It is disgraceful for a member of this community to turn away from the truth. When a person receives the truth, has a knowledge of the things of God, is instructed with regard to his position relative to the heavens, he knows a great deal; and it is astonishing to me that there is power enough among the wicked on earth and among devils in hell to turn such a soul away from righteousness. A few in our community seem to be in their glory when they are doing wrong, though this portion is comparatively very small. We do not see in our community quite so much drunkenness as heretofore, nor so many gambling shops, but how long this improved state of things will remain I know not. For a few weeks we have also had a respite from marauding thieves.
Are the people righteous and pure
enough in heart not to turn to fables when they are presented to them? Not to commit iniquity when they are tempted? Not to join hands with the ungodly when the ungodly are here to take them by the hand? If we have attained to that power, that Satan and all his forces will fail to turn us away from the holy commandments of the Lord Jesus, we never again will be afflicted through the power of the wicked. When we are tried by afflictions we are apt to forsake the faith of Christ, and then the wicked are permitted to bear rule over us; then unrighteousness surrounds us, and the influence of Satan and of hell prevails in our midst.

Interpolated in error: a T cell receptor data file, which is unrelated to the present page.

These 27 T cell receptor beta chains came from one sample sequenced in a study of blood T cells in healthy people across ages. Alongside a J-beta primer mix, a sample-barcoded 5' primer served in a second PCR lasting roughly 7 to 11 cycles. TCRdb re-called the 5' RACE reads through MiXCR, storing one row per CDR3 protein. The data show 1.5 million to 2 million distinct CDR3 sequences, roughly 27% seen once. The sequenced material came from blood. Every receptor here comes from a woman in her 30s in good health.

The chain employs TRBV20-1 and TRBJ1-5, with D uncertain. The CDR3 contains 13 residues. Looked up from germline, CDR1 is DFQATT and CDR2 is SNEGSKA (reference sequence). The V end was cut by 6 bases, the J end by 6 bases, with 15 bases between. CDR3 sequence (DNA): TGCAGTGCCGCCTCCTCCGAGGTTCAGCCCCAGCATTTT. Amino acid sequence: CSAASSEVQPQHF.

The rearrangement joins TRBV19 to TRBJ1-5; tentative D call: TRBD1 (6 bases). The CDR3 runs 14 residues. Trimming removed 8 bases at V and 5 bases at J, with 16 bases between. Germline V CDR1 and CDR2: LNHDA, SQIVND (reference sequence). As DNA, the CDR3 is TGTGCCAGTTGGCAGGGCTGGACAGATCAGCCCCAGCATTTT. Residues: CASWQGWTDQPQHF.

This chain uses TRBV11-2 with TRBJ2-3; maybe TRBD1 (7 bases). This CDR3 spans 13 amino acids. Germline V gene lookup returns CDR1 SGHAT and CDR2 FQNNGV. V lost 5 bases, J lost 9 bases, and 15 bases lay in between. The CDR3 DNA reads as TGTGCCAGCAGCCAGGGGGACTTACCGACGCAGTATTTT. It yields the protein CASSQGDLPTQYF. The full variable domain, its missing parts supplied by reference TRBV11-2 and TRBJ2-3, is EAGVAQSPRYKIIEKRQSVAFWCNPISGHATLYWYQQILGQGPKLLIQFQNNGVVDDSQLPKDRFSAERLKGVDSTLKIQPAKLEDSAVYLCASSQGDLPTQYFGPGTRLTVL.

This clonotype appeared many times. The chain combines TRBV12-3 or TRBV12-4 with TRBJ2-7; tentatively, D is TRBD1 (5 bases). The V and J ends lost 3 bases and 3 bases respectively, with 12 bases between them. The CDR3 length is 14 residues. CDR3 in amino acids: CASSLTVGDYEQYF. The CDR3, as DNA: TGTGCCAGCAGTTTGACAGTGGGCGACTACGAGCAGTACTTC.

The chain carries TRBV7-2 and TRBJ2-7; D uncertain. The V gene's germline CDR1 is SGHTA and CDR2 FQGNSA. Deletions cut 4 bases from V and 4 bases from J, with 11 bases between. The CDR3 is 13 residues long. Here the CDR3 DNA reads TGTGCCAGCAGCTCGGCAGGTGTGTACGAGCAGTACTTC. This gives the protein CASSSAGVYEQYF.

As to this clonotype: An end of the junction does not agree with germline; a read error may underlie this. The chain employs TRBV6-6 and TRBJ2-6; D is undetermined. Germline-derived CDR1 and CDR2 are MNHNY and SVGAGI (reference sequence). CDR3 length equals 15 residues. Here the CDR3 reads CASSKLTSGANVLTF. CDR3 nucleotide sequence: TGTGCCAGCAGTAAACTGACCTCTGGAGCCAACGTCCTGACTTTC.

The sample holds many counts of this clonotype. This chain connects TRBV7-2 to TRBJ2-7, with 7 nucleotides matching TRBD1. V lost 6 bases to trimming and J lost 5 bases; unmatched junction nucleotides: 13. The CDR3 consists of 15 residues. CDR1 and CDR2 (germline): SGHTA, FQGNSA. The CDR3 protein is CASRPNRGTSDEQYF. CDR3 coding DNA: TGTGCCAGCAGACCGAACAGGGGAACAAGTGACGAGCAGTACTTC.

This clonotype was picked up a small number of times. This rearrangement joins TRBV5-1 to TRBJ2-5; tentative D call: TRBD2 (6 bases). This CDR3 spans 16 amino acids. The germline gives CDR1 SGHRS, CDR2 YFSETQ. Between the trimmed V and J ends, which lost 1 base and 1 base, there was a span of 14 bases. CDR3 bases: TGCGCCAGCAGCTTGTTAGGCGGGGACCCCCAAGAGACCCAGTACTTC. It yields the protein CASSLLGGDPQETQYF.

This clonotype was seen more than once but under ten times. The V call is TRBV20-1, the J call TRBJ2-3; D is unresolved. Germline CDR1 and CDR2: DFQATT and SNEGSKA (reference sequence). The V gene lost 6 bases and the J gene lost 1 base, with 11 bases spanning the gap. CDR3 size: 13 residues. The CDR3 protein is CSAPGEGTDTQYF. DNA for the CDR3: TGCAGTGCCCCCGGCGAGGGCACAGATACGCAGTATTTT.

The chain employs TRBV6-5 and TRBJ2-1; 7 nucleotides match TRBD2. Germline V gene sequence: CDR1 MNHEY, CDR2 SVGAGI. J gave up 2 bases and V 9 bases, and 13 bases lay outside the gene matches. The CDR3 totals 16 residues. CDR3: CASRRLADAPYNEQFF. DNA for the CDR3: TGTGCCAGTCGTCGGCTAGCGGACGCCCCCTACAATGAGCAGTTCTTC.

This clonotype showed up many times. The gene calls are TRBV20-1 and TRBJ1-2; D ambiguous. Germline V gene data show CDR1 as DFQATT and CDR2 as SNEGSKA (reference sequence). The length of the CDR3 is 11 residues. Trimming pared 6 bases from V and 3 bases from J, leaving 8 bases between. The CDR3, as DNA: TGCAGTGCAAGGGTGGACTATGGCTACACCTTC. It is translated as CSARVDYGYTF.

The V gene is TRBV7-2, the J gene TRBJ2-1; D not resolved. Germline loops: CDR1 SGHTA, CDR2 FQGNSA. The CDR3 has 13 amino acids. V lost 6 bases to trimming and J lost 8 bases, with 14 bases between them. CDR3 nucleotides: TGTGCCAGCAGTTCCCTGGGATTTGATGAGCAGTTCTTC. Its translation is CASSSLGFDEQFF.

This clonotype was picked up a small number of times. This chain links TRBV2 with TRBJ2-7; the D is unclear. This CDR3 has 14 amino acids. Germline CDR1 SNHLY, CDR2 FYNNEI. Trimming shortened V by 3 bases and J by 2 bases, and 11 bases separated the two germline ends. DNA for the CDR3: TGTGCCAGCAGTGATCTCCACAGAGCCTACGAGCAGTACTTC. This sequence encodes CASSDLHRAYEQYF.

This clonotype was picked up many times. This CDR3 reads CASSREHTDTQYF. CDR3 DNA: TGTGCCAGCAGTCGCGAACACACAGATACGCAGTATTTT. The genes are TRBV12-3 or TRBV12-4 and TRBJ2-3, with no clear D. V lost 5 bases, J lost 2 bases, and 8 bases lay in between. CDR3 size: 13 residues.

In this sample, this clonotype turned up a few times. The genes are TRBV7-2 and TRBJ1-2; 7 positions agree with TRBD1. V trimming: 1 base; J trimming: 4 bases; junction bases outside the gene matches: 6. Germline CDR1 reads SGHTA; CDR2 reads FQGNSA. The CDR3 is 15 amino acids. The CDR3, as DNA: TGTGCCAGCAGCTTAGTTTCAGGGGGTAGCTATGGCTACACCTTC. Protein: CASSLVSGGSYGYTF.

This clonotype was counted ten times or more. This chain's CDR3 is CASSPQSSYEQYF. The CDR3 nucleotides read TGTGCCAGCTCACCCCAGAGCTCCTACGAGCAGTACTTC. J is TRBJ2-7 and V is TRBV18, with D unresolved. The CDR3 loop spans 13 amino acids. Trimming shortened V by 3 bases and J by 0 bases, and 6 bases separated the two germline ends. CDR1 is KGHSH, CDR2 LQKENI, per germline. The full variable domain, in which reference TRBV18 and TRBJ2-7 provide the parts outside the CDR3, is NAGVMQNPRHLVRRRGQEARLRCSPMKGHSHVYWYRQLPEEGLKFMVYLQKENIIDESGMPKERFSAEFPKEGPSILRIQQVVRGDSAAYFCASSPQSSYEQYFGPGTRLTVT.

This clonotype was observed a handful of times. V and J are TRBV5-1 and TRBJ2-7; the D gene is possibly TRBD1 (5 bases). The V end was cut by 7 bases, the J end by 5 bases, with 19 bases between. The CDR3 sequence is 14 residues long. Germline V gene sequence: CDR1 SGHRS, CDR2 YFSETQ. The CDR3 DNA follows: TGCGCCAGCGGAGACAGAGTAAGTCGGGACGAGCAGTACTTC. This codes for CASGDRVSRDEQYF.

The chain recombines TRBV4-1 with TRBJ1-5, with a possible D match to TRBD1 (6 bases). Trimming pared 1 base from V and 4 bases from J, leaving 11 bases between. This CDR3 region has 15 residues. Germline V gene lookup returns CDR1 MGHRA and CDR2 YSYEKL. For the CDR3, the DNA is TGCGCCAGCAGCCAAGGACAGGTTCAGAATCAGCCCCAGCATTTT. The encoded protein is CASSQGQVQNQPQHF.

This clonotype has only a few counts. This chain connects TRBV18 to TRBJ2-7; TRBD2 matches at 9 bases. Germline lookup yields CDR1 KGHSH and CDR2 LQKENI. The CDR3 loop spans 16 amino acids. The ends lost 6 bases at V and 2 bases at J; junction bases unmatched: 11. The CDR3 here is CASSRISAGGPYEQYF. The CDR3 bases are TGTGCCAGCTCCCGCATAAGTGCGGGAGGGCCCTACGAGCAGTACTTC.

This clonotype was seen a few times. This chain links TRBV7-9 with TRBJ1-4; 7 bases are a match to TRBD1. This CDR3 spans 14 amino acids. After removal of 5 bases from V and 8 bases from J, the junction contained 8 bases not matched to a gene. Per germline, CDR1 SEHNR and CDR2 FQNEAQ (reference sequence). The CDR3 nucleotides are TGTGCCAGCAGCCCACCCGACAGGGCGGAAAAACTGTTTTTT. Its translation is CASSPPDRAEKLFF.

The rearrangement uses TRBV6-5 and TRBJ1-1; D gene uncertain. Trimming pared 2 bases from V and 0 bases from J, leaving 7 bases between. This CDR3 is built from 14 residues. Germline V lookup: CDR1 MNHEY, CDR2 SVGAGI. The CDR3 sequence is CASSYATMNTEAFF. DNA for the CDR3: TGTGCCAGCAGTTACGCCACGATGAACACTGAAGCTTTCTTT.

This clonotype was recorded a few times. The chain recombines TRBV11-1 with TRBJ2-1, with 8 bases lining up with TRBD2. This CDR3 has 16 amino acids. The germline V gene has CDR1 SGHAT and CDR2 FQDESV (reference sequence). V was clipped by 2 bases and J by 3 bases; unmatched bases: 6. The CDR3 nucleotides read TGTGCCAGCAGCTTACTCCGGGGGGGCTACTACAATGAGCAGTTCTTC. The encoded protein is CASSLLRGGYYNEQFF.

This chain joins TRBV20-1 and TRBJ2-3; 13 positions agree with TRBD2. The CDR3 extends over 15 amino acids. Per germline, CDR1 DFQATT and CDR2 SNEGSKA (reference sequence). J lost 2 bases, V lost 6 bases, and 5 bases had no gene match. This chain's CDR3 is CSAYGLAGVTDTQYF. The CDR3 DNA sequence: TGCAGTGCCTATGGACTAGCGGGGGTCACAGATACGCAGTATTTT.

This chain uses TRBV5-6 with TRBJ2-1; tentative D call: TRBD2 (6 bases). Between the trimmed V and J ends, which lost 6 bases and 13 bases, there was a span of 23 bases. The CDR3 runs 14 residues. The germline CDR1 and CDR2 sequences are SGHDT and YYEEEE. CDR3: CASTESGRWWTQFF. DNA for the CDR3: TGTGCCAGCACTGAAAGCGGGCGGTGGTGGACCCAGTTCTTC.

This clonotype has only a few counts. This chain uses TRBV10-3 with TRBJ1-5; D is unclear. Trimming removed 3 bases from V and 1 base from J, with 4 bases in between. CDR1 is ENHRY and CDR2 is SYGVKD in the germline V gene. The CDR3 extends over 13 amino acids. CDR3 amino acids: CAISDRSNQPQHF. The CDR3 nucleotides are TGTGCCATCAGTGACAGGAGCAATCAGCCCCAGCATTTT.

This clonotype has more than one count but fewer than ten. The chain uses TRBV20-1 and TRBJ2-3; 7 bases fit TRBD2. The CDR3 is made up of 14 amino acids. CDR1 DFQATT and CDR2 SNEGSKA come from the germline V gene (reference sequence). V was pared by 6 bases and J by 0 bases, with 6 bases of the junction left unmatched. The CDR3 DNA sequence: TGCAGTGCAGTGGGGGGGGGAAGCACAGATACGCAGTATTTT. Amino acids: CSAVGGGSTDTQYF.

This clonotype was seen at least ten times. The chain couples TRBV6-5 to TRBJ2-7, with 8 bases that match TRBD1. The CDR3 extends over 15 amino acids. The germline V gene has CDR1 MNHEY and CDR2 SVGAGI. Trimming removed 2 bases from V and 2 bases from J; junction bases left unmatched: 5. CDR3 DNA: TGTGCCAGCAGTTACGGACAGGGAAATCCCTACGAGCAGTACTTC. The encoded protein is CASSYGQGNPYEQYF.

Have we yet to endure affliction as we have at the hands of our enemies, the ungodly Gentiles? Have we again to see armies here? And again be driven from our homes? Have we to be visited with pestilence, famine, and earthquake? Is all this necessary? If our hearts are pure we shall never see any of those afflictions poured out upon this people, from this time henceforth; on the contrary, the Lord delights to bless such a people until there is not room to receive more. Still in our afflictions we will not complain, for the Lord has his own way of training his people. How joyful my heart would be if the people would receive the Gospel, if they would understand it as they understand their daily avocations.